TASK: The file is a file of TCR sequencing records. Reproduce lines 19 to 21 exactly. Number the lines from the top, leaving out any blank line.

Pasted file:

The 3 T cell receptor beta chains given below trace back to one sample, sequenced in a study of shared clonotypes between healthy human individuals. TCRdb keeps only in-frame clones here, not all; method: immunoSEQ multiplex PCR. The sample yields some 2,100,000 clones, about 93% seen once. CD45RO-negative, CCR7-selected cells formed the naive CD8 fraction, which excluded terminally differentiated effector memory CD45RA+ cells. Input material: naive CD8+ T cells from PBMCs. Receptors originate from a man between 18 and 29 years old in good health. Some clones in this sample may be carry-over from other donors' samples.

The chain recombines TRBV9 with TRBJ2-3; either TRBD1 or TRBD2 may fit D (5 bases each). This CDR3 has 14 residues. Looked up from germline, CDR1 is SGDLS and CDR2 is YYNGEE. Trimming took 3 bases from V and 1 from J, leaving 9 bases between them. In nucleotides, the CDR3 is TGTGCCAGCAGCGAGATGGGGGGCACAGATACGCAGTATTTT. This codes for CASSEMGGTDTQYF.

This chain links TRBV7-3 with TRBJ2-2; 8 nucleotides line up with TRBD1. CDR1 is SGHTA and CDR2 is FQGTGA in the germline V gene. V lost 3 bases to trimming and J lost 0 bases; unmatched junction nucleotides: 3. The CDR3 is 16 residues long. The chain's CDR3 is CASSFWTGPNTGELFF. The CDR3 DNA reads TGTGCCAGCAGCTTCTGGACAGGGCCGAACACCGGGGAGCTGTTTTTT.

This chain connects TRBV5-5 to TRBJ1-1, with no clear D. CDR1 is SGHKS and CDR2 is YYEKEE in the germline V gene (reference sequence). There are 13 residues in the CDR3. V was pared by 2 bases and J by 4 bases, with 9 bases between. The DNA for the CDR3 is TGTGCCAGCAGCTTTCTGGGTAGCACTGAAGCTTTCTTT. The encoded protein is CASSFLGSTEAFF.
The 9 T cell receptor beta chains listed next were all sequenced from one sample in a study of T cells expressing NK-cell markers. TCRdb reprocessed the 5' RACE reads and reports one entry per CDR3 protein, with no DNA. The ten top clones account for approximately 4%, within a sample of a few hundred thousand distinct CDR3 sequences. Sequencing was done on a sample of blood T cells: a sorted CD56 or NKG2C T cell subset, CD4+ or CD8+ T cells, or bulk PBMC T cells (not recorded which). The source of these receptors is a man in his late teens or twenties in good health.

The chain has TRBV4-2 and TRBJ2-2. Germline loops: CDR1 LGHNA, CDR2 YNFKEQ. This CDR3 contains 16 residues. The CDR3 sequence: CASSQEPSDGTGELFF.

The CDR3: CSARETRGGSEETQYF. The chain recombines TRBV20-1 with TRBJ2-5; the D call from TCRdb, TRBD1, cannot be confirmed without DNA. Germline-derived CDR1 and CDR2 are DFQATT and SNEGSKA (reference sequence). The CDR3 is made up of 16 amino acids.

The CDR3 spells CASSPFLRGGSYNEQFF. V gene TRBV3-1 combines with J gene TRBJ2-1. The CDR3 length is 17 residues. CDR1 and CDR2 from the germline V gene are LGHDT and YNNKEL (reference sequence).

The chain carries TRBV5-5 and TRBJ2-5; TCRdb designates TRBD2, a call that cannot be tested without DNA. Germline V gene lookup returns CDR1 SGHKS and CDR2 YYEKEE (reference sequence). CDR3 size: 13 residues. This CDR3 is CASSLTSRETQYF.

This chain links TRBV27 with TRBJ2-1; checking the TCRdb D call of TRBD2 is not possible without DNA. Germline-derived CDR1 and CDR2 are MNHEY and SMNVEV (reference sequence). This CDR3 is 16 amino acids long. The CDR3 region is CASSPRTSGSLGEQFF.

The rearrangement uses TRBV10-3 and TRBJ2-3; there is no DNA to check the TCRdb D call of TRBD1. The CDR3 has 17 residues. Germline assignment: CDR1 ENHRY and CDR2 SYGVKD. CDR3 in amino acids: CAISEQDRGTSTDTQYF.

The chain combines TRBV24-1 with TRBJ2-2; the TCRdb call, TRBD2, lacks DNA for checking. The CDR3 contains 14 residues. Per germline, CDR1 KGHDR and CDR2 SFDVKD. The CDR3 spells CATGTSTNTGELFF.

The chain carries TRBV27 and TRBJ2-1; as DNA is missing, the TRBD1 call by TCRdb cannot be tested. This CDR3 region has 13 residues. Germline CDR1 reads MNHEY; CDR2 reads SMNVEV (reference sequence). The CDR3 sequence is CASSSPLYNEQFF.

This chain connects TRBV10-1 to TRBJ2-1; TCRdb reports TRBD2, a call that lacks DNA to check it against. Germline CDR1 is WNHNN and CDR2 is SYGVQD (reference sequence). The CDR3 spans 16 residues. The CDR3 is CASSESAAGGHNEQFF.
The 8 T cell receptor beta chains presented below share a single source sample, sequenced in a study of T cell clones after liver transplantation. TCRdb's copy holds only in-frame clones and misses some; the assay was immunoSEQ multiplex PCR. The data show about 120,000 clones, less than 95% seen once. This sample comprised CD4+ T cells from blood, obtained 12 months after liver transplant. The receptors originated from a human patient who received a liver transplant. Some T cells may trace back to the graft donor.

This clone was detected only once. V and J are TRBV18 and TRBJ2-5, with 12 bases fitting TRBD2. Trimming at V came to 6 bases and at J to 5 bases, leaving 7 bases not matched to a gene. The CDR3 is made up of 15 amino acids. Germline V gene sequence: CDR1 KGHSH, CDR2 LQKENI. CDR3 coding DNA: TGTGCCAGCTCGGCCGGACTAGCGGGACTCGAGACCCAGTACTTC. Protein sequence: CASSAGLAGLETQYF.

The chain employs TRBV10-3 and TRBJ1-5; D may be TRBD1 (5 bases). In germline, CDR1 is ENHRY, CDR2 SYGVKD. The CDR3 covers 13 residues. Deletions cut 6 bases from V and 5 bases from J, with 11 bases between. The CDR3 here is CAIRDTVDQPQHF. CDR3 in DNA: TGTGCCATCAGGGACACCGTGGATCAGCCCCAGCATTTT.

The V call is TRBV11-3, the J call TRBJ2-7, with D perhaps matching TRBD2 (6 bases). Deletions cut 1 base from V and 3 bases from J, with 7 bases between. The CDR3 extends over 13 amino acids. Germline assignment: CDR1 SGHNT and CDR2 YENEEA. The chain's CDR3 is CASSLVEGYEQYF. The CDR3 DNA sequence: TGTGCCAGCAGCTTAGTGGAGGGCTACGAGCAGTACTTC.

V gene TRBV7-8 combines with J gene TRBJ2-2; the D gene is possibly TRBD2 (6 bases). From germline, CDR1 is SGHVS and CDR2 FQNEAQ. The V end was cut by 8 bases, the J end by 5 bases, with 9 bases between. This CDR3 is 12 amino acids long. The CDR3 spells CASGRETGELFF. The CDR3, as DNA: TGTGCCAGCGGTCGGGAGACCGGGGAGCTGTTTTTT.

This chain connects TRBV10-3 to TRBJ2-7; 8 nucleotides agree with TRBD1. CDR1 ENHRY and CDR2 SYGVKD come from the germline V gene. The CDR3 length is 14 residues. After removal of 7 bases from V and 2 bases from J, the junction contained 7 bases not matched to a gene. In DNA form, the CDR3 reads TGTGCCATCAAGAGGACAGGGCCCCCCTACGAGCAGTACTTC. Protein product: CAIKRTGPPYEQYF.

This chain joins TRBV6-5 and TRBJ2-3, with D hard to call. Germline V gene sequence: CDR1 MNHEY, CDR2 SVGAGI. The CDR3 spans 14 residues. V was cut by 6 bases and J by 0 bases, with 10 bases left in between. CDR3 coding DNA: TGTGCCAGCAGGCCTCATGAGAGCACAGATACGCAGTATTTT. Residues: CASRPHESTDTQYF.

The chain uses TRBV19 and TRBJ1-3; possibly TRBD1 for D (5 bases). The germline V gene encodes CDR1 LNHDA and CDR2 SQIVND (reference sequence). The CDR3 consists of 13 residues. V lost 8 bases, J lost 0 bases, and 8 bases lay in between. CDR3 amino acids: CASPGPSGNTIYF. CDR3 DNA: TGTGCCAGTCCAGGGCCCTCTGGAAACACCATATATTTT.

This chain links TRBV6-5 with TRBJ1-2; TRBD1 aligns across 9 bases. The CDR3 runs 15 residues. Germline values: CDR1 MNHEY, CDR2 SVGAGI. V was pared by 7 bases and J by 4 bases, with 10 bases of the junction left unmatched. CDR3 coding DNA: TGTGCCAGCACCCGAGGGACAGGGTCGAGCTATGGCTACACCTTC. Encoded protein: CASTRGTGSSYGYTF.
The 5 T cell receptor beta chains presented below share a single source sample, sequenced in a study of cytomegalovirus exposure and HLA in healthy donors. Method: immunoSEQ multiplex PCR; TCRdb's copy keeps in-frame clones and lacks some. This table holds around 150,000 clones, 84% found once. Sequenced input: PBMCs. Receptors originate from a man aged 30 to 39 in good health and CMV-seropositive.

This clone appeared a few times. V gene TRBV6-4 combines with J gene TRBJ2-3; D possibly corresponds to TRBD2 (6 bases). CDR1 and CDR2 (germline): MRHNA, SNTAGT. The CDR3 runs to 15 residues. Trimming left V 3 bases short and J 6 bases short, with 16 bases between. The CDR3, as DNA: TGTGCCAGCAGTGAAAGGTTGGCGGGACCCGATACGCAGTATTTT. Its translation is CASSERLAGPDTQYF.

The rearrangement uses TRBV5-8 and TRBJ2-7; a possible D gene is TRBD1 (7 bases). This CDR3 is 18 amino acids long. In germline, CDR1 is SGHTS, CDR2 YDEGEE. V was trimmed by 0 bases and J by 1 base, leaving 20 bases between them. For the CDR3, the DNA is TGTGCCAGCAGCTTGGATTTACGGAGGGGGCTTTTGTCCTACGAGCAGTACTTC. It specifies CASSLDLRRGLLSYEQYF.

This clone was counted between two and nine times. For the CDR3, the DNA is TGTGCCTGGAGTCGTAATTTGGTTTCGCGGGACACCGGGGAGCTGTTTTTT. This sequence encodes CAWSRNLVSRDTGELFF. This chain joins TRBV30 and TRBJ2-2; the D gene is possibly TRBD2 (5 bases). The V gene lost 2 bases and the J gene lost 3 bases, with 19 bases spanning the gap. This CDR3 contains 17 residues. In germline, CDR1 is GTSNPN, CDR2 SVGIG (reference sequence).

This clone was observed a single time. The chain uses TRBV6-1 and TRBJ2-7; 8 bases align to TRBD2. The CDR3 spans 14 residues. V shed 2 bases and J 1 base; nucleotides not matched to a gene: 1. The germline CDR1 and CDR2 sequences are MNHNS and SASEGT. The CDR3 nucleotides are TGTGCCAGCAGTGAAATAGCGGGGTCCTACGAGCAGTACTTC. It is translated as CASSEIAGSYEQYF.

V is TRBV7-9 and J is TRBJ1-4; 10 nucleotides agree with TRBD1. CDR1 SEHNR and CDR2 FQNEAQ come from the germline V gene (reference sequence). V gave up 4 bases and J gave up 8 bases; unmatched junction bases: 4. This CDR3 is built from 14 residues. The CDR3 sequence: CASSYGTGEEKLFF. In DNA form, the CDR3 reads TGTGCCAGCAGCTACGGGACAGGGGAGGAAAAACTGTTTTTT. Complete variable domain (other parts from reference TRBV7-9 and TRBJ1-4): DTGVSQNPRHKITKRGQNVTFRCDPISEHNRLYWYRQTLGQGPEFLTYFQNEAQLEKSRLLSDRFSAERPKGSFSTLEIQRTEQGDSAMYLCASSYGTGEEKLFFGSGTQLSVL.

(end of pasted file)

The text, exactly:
V gene TRBV7-8 combines with J gene TRBJ2-2; the D gene is possibly TRBD2 (6 bases). From germline, CDR1 is SGHVS and CDR2 FQNEAQ. The V end was cut by 8 bases, the J end by 5 bases, with 9 bases between. This CDR3 is 12 amino acids long. The CDR3 spells CASGRETGELFF. The CDR3, as DNA: TGTGCCAGCGGTCGGGAGACCGGGGAGCTGTTTTTT.

This chain connects TRBV10-3 to TRBJ2-7; 8 nucleotides agree with TRBD1. CDR1 ENHRY and CDR2 SYGVKD come from the germline V gene. The CDR3 length is 14 residues. After removal of 7 bases from V and 2 bases from J, the junction contained 7 bases not matched to a gene. In DNA form, the CDR3 reads TGTGCCATCAAGAGGACAGGGCCCCCCTACGAGCAGTACTTC. Protein product: CAIKRTGPPYEQYF.

This chain joins TRBV6-5 and TRBJ2-3, with D hard to call. Germline V gene sequence: CDR1 MNHEY, CDR2 SVGAGI. The CDR3 spans 14 residues. V was cut by 6 bases and J by 0 bases, with 10 bases left in between. CDR3 coding DNA: TGTGCCAGCAGGCCTCATGAGAGCACAGATACGCAGTATTTT. Residues: CASRPHESTDTQYF.